Pianist who reinterprets classics for his instrument wows Jeddah music fans

Maestro Scipione Sangiovanni during his performance in Jeddah. (AN photo)
Updated 11 May 2018
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Pianist who reinterprets classics for his instrument wows Jeddah music fans

  • At just 29, Sangiovanni is internationally recognized as one of the most talented Italian pianists of his generation and he has given performances in the main European opera houses.
  • Scipione Sangiovanni competed in the prestigious 2013 Van Cliburn International Piano Competition in Texas.

JEDDAH: A concert by internationally renowned pianist Scipione Sangiovanni brought the Italian Business Group IBG artistic season at the Italian Cultural Center to a close on Wednesday evening.

In line with the artistic awakening that Saudi Arabia is experiencing, IBG has brought a series of performances to Jeddah, such as the contemporary dance ballet “Omnia Vincit Amor” (in English, love conquers all) from Italian contemporary dance company Keyhole Dance Project as well as a performance by Rome Symphony Orchestra soloists.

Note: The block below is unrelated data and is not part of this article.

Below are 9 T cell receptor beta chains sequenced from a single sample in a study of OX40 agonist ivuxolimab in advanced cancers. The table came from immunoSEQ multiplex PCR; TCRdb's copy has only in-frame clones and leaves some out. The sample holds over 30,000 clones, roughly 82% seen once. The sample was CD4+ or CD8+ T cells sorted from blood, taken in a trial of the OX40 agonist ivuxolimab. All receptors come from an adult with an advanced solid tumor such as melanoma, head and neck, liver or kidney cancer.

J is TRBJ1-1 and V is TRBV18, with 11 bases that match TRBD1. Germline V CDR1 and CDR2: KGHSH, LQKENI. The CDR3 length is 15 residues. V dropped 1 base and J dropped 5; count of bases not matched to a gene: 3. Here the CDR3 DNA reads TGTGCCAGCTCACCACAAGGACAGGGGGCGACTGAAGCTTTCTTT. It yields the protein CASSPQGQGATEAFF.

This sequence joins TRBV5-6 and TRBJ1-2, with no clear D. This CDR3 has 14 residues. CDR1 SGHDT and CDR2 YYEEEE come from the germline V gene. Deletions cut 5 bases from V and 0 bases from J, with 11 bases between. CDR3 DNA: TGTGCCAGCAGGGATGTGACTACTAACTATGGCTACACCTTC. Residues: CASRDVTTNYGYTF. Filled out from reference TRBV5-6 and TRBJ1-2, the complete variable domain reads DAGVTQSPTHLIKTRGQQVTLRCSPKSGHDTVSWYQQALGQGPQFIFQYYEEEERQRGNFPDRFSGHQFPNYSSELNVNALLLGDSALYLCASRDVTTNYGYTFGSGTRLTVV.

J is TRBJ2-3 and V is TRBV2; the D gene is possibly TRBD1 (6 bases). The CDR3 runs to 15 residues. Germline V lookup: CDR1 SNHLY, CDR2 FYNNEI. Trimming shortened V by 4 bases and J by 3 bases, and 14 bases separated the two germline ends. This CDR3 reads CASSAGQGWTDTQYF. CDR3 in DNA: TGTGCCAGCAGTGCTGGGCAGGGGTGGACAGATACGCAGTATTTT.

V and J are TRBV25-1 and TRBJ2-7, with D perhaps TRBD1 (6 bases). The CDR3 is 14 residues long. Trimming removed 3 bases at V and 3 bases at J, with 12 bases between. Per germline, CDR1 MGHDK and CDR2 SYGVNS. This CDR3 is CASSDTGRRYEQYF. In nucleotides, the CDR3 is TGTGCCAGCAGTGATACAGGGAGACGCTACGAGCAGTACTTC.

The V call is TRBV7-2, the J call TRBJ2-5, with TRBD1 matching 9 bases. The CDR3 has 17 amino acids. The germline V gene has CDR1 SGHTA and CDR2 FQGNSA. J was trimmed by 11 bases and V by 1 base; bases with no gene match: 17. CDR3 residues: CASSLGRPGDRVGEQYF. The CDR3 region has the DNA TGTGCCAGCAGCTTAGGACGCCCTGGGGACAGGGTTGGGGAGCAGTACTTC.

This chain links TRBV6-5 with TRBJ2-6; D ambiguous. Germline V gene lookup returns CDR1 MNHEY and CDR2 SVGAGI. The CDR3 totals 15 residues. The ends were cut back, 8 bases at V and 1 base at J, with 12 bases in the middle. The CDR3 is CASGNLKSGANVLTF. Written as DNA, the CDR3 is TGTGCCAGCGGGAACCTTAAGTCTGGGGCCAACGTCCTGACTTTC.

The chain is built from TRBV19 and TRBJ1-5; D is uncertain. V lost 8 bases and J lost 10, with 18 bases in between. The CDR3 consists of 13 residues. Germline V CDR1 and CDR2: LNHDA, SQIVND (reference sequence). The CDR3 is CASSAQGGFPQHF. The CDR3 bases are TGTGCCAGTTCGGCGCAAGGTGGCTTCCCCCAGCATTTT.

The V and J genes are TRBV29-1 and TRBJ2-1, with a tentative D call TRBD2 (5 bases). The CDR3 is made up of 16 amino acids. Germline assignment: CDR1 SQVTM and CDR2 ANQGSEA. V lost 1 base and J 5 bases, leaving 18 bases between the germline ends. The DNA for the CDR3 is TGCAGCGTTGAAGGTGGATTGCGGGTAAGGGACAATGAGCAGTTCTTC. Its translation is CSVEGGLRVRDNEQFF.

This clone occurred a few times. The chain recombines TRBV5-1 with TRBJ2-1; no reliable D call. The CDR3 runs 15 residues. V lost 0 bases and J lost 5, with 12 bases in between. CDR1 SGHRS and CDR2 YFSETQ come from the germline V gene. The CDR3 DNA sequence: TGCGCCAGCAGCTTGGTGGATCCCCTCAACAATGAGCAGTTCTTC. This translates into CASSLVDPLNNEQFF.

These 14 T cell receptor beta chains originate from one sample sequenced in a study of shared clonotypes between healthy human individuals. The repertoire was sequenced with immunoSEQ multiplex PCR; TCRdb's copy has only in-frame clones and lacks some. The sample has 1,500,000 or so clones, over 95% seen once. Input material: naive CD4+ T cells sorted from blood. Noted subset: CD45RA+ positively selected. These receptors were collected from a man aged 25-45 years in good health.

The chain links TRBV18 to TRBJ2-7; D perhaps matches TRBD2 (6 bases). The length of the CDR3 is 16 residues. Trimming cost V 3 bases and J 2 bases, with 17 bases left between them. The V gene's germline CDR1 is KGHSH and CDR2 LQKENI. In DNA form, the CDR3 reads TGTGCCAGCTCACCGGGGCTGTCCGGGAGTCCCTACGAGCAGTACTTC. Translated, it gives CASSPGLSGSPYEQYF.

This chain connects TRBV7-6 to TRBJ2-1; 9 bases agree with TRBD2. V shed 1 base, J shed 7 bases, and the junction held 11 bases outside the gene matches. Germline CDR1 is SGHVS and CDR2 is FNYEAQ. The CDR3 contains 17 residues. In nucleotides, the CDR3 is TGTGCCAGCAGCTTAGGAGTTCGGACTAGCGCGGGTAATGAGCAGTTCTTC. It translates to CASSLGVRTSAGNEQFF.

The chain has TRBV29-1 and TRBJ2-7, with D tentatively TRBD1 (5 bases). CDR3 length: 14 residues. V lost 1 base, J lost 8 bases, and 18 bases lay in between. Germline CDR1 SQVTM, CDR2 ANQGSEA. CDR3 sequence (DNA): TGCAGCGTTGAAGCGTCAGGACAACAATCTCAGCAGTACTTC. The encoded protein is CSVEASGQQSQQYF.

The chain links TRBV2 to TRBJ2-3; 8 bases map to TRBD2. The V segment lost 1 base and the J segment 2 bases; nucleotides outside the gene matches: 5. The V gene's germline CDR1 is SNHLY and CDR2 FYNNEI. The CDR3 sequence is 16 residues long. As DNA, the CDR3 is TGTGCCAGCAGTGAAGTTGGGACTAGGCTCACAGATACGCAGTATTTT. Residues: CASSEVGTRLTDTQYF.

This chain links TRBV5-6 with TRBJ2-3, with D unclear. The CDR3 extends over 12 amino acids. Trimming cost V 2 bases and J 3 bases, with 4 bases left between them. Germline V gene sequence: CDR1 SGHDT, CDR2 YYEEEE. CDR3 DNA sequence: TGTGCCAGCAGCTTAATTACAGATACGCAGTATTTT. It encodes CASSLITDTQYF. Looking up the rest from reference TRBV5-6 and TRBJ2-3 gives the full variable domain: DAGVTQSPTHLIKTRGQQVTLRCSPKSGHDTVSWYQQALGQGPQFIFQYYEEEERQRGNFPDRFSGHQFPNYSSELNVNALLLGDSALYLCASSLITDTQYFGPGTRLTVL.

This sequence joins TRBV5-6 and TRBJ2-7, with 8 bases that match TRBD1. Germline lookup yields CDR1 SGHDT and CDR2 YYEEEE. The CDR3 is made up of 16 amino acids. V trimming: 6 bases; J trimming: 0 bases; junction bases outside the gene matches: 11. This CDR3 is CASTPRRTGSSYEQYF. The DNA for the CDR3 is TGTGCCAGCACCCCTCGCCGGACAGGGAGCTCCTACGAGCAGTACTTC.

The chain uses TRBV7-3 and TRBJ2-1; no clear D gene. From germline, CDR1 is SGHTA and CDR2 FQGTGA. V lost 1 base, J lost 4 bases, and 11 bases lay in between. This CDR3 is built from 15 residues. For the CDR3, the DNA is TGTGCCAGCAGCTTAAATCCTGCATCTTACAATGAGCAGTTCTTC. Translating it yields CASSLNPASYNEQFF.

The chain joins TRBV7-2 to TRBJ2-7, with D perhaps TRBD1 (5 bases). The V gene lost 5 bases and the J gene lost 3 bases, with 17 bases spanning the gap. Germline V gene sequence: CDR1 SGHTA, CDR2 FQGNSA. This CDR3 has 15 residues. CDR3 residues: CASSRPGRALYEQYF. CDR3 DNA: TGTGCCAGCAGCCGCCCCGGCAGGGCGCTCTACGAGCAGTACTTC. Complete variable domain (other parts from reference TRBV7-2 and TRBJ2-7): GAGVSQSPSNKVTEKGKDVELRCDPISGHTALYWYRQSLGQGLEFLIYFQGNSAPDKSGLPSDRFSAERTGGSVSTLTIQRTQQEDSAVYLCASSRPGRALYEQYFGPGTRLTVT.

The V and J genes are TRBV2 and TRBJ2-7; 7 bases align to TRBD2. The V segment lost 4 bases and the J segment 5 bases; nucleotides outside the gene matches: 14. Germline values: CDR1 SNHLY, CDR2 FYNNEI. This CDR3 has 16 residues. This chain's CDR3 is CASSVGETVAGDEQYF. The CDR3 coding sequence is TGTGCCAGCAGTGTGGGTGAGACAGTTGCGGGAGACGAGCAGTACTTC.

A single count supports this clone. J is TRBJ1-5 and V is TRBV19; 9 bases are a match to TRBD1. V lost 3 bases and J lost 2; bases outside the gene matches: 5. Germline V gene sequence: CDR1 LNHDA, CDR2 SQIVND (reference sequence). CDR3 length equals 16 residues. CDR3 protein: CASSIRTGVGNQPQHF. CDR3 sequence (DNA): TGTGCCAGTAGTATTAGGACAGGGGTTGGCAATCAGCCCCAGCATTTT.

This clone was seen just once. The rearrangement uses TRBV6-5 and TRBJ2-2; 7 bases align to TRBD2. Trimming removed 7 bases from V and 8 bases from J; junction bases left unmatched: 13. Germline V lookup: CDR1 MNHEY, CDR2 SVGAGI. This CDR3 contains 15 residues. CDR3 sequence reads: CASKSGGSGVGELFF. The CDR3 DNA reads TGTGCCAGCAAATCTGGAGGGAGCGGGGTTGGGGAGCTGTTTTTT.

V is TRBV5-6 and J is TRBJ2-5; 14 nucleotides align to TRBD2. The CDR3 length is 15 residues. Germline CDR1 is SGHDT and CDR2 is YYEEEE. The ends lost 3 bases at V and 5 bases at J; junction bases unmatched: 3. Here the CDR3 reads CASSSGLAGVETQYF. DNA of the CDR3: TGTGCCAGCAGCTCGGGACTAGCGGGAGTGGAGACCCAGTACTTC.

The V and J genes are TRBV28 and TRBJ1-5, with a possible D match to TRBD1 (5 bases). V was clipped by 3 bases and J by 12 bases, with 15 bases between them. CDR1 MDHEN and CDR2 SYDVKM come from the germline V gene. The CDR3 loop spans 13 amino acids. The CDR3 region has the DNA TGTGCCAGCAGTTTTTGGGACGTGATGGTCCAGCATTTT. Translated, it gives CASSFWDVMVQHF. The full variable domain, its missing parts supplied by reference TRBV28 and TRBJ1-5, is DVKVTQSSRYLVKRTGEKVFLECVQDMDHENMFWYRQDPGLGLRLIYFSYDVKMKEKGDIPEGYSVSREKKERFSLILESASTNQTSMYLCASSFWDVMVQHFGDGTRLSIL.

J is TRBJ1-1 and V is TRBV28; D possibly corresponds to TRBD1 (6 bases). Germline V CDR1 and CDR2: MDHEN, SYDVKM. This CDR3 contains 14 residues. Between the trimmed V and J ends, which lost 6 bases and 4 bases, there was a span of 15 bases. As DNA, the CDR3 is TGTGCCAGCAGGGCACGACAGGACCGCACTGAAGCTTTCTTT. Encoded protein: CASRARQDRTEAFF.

At just 29, Sangiovanni is internationally recognized as one of the most talented Italian pianists of his generation and he has given performances in the main European opera houses. 

He has recorded his transcription for piano of “The Four Seasons” by Antonio Vivaldi and a Bach monograph. 

He also competed in the prestigious 2013 Van Cliburn International Piano Competition in Texas.

Sangiovanni, who was performing in Saudi Arabia for the first time, told Arab News: “I found Saudi Arabia quite near to Italy from a cultural and social point of view ... people here love their culture and respect it.”

“I like to play Baroque music, which is a mix of Italian, French and German music, and I like to play my piano transcriptions where I take work written for violin, cello or orchestra and I translate (it for) piano.”

During his 90-minute concert Sangiovanni performed compositions by 19th-century Hungarian composer Franz Liszt and Italian composer Ferruccio Busoni. 

Significantly, both composers were also known as pianists. 

He closed the concert with “The Four Seasons” — Vivaldi’s best-known work.

Sangiovanni, who has been a performer for 18 years, told Arab News: “I have been performing since I was six years old.” 

Razan Mohammed, a 24-year-old psychologist who attended the event, said: “I am a big fan of classical music. I like piano and am dreaming of becoming a good pianist one day. The show today was breathtaking and full of passion, I am thrilled we have these events in Jeddah.”

The IBG event aims to raise the profile of Italian culture in the Kingdom, encouraging people to find out more about the country. One of the Vision 2030 aims is to open up Saudi Arabia to international cultural influences.